CPS Community Learning Centers

The continued development of schools as community learning centers taking place primarily within Cincinnati Public Schools is helping make learning a collective priority and creating improved conditions for learning.

A community learning center is a school that serves as a neighborhood hub, utilizing school space during extended hours, on weekends and through the summer to provide additional academic support, health resources, social services, arts programming, and civic and cultural opportunities to students, their families and the community.

The key component of a community learning center is the partners who provide services and support. To manage and align these partnerships, 22 community learning centers now have a full-time on-site resource coordinator, funded by a blend of public and private support.

In the 2008-2009 school year:

•           93.3 percent of community learning centers met or exceeded the benchmark

goal for attendance

•           86.7 percent met or exceeded the goal for student stability

•           100 percent met or exceeded the goal for developmental assets

The previous year saw increases across the community learning centers of:

•           15.1 percent in days of programming

•           95.7 percent in parent activities

•           123.8 percent in community volunteers

•           406.9 percent in parent volunteers

Community learning centers also have motivated providers to create networks around their area of focus. For example, Growing Well Cincinnati is a collection of health providers that work together to create coordinated, data-driven systems to ensure access to quality health and wellness services for students and their families within CPS. Similar networks have been created for mental health, tutoring, mentoring, college access services, outdoor and environmental programs, business volunteers, parent engagement, arts and after-school programs. Together, these networks comprise the Cross-Boundary Leadership Team, which meets regularly to coordinate and align its work.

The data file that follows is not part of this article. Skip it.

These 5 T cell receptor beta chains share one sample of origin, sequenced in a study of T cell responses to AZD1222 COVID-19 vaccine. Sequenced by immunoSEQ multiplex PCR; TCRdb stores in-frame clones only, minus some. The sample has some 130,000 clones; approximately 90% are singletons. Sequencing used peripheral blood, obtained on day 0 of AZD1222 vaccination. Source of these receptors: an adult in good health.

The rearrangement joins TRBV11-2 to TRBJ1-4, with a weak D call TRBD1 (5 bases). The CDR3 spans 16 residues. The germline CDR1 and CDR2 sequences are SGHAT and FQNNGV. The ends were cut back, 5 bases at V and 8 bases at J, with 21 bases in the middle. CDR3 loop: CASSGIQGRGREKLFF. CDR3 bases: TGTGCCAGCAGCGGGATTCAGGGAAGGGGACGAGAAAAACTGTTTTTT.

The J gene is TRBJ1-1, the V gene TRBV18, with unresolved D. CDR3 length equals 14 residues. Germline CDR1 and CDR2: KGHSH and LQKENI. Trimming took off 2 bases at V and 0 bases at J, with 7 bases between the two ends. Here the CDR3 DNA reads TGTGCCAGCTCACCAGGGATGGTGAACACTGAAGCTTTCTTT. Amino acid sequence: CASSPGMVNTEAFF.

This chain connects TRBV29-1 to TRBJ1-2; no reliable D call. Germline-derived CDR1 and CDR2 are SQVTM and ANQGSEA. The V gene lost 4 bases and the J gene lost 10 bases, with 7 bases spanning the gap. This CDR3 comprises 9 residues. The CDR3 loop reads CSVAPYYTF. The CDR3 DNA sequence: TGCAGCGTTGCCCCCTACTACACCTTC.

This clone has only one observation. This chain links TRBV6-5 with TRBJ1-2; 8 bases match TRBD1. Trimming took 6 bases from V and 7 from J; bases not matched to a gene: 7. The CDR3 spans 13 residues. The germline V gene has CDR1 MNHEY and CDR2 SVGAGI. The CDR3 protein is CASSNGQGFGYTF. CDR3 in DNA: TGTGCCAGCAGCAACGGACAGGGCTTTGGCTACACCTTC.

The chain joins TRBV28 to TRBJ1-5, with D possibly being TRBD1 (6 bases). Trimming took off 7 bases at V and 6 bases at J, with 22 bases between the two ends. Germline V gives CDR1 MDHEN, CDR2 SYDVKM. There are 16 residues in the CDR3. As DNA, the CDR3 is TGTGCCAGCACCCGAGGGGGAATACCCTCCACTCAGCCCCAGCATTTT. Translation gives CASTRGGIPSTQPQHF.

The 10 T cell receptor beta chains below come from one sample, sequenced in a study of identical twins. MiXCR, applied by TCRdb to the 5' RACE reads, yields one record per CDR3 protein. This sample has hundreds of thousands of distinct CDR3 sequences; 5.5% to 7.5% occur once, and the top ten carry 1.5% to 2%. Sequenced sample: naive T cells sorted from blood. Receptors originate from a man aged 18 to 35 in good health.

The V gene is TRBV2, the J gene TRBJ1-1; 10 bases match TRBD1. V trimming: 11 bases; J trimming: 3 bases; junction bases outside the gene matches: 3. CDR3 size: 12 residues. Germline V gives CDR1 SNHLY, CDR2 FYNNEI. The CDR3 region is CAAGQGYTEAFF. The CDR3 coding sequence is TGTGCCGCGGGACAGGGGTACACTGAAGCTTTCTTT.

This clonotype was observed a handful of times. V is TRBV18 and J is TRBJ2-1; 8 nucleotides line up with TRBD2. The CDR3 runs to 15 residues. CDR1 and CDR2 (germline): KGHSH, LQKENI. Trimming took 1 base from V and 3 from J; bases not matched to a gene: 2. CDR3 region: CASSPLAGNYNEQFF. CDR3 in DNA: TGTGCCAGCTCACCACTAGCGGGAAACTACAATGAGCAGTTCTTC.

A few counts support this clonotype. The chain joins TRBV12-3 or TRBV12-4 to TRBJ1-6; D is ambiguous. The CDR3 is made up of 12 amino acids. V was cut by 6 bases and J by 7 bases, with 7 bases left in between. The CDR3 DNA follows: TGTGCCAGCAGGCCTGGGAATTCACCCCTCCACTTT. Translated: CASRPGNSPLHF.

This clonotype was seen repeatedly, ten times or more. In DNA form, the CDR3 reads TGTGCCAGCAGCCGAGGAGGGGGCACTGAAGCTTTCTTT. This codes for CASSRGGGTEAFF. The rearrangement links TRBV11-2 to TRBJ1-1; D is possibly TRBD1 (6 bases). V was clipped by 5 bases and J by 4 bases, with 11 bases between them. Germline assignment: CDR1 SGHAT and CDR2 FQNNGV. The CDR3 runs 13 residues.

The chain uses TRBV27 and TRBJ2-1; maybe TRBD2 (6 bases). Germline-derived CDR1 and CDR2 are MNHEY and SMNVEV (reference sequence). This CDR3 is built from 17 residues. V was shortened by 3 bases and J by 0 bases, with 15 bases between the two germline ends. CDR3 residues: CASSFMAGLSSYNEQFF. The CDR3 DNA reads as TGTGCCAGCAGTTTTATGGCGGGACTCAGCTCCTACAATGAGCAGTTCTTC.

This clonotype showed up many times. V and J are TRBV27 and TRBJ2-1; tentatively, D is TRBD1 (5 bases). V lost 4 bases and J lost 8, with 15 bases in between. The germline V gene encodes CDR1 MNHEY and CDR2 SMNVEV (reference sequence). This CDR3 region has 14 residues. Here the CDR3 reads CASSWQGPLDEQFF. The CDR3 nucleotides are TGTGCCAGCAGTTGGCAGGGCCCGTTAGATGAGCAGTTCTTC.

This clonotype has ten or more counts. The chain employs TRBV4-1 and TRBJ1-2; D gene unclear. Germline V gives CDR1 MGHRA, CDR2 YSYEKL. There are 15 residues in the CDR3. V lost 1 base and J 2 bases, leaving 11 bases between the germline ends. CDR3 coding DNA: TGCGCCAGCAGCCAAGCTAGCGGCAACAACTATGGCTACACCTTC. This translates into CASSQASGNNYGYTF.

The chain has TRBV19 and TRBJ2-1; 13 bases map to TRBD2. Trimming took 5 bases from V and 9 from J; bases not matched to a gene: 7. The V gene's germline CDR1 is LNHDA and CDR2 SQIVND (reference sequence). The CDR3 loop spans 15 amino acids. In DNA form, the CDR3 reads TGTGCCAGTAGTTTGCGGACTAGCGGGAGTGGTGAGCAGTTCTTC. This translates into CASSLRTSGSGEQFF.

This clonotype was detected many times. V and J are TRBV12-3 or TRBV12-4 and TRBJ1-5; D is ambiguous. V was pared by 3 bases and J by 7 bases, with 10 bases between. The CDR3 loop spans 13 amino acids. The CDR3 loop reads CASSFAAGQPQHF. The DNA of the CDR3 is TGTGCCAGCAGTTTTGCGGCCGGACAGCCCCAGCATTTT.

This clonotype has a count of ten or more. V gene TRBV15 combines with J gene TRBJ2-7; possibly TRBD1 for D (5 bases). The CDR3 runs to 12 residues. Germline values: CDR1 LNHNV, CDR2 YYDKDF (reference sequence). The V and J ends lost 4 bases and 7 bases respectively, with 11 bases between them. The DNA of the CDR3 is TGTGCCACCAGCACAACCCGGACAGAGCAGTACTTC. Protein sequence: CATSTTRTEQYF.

Thanks to the work of Growing Well, immunization rates among CPS students rose from 71.2 percent in 2006 to 90.6 percent by 2008. This past year, more than 26,000 students, teachers and family members were given H1N1 vaccinations in the schools, and a sixth CPS school, Woodward High School, added a fully staffed school-based health center. These centers ease problems created by lack of transportation and layers of bureaucracy.

In 2008-2009 the community learning centers helped launch Fifth Quarter, an additional month of school and enrichment activities in CPS’s 13 lowest performing schools. Resource coordinators and the Cross-Boundary Leadership Team leveraged resources and organized partners to bring students everything from ballroom dancing to sign language, on top of daily math and reading instruction. The development of Cincinnati’s community learning centers includes a neighborhood by neighborhood community engagement process. In addition to thorough needs assessments and asset mappings, regular community meetings help prioritize everything from the design of new facilities to the partnerships that populate the school. The community drives the vision for what its community learning center should be.